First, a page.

Positional Goodspart of: MANCEPT Workshops in Political Theory
Arthur Lewis Building
Manchester M13 9PL
Workshop on Positional Goods
MANCEPT 9th-11th September 2020
Convener: Tammy Harel Ben Shahar, University of Haifa
Positional goods (PG) are goods whose value for the person holding them depends on the amount other people have; when others have more of the PG, its value for that person decreases. Because their absolute and relative values are “intimately intertwined” (Axelsen & Nielsen 2015), PGs raise intriguing questions for theories of justice, questions that traverse the traditional division between competing theories of justice. Despite the increasing amount of attention PGs are gaining from philosophers, there are still many issues left unexplored and much work remains to be done. The workshop aims to address some of these issues, including:
What is the appropriate moral reaction to PGs? Philosophers have pointed to the fact that when PGs are concerned, there are non-egalitarian reasons for favoring equal distributions. Demanding equality, however, is not the only moral response to positional competitions, and some writers point to the fact that we may also be morally required to change the structure of markets in order to decrease positional competitions. How should we respond, then, to inequality in PGs? What are the considerations for each strategy, and do they depend on circumstances? on the specific good at hand?
Which goods are positional? Are there goods that are inherently positional or is positionality always projected upon goods by the circumstances in which they are distributed? What are the circumstances that make certain goods positional? how is positional value conferred and by which agents? What are the moral duties this may impose on specific agents? What are the relations between PGs and solidarity goods, whose value increases the more people consume them (e.g social media)? Are there other types of goods that justify unique distributive responses?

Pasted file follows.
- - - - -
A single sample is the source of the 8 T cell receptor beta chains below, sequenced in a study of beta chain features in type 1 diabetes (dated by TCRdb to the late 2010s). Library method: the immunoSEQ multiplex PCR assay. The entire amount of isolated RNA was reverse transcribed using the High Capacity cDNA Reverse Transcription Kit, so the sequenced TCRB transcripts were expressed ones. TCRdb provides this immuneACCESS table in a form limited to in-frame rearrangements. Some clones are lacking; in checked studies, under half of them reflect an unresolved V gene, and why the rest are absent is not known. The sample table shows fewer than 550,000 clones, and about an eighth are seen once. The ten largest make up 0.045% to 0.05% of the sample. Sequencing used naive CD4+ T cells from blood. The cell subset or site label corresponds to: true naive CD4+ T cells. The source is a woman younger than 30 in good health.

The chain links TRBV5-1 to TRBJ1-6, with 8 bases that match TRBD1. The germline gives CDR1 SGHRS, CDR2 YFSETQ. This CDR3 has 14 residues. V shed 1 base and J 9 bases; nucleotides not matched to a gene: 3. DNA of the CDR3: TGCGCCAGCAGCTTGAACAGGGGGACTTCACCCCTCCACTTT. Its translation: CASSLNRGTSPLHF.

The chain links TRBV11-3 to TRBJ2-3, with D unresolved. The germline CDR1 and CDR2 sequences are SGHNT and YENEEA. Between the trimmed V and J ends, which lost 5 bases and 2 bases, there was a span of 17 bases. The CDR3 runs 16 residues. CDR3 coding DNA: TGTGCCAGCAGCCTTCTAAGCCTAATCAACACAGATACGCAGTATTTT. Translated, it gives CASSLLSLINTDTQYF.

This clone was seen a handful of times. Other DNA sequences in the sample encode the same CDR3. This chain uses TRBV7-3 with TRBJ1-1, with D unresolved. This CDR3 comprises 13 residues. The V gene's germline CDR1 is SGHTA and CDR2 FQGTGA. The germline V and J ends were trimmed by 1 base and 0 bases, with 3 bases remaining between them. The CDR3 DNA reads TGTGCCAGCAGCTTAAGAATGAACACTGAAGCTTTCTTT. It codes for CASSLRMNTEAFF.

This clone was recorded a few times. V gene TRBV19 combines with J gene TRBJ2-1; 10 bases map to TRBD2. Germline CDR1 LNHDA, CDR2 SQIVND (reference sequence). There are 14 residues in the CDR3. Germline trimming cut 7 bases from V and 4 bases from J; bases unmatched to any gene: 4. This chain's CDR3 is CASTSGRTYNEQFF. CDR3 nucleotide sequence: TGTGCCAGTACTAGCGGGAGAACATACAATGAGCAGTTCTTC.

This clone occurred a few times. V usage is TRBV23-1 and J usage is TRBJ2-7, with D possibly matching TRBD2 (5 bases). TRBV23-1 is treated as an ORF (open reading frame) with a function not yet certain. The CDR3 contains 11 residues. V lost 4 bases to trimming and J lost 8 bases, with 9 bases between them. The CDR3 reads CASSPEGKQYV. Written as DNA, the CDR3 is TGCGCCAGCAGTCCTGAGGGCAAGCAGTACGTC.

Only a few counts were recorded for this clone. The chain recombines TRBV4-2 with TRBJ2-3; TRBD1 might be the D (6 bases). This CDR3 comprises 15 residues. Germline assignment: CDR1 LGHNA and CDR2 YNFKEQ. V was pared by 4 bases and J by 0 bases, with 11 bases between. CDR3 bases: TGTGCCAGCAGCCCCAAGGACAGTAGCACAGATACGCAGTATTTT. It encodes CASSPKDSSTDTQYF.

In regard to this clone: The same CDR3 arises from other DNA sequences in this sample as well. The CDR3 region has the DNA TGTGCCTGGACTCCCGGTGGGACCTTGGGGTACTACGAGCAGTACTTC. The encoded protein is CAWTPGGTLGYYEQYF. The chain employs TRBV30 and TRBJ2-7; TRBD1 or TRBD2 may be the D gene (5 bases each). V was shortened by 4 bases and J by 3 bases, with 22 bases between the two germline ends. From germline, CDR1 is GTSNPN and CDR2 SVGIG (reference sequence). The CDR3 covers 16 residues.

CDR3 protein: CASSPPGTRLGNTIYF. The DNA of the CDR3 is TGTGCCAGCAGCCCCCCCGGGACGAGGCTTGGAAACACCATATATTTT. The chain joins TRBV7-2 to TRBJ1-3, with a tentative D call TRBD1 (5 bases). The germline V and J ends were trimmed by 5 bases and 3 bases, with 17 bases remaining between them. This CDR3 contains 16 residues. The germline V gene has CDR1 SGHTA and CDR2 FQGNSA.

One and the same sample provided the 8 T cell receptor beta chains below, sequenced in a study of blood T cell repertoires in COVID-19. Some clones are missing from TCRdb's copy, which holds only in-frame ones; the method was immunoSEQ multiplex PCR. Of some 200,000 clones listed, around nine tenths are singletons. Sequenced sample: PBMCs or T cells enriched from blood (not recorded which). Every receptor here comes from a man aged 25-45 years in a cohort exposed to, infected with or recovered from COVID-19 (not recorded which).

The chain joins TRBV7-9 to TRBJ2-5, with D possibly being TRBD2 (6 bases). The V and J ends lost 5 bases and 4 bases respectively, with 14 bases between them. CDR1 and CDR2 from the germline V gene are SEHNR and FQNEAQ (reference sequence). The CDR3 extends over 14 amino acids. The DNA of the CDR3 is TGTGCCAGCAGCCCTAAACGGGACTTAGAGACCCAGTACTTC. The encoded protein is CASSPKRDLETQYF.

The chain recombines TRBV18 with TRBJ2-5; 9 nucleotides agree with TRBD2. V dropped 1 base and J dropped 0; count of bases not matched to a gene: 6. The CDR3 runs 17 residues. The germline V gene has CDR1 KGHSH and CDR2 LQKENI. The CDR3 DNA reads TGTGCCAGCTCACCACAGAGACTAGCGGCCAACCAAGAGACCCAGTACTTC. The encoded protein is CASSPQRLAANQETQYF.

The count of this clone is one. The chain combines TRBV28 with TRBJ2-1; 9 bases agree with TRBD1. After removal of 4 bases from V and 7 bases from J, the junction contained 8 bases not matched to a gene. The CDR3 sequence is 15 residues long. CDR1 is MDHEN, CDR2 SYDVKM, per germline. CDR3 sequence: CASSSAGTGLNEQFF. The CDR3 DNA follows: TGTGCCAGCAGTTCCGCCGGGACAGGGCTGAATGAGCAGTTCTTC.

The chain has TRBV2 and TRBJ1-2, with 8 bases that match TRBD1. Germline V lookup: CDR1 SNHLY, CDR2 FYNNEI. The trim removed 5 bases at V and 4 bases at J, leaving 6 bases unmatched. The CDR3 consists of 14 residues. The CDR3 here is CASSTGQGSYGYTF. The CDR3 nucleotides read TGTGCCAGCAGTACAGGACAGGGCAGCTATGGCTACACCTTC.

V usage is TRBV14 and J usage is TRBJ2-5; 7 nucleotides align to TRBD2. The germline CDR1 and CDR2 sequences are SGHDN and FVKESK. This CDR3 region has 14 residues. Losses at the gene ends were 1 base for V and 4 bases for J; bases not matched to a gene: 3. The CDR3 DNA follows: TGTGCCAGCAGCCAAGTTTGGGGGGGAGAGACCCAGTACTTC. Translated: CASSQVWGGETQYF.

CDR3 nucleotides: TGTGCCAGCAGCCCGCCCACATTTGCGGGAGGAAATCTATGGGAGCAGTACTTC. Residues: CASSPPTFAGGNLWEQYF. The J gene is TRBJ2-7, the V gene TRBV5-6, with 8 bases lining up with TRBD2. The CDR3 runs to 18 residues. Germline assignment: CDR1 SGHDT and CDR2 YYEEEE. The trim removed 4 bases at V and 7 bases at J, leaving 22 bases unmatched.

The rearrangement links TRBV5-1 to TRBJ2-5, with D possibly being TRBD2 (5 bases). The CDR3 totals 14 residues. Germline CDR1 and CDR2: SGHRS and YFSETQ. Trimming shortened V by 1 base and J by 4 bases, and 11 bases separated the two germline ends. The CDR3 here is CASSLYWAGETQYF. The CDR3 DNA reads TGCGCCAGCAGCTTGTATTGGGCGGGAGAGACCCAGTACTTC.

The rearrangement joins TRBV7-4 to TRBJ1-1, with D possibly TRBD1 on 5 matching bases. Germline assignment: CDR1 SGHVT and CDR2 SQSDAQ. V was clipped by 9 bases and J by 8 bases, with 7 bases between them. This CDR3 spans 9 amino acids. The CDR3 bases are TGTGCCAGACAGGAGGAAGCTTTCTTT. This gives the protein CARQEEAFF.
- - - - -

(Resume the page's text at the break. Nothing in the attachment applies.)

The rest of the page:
Mixed PGs Most PGs are mixed goods, meaning that alongside their positional dimension they also have non-positional traits. While the positional aspect may require a certain distribution (typically equality), the non-positional aspects may not. Further still, positional and non-positional values have complicated relations – non-positional value may be lost when equalizing PGs, but it also may be lost when persuing PGs. What are the relations between these two dimensions, and how should we balance their competing moral dictates?
Distinctions within the PG category Although PGs share common characteristics, there are also distinctions within the PG category which may have moral ramifications. For example, are there relevant moral differences between inequality in yachts and inequality in education? What are the moral ramifications of differences such as sensitivity to the size of inequalityor sensitivity to exclusivity versus relative amount of PGs?
Discussion of specific PGs papers can focus on the ‘usual suspects’: education, political power, legal representation, but also on “latent” PGs - examining the positional dimensions of basic needs, health-care and others.
How to apply
If you are interested in participating please send an abstract of up to 500 words on any topic related to the workshop’s theme to email@example.com Monday, May 25th. Presentations will be 30 minutes long, and each will be followed by 30 minutes of Q&A. Online participation will be considered in special circumstances.
For further information, contact firstname.lastname@example.org. Details concerning schedule, registration fees and applying for a bursary, are available here.
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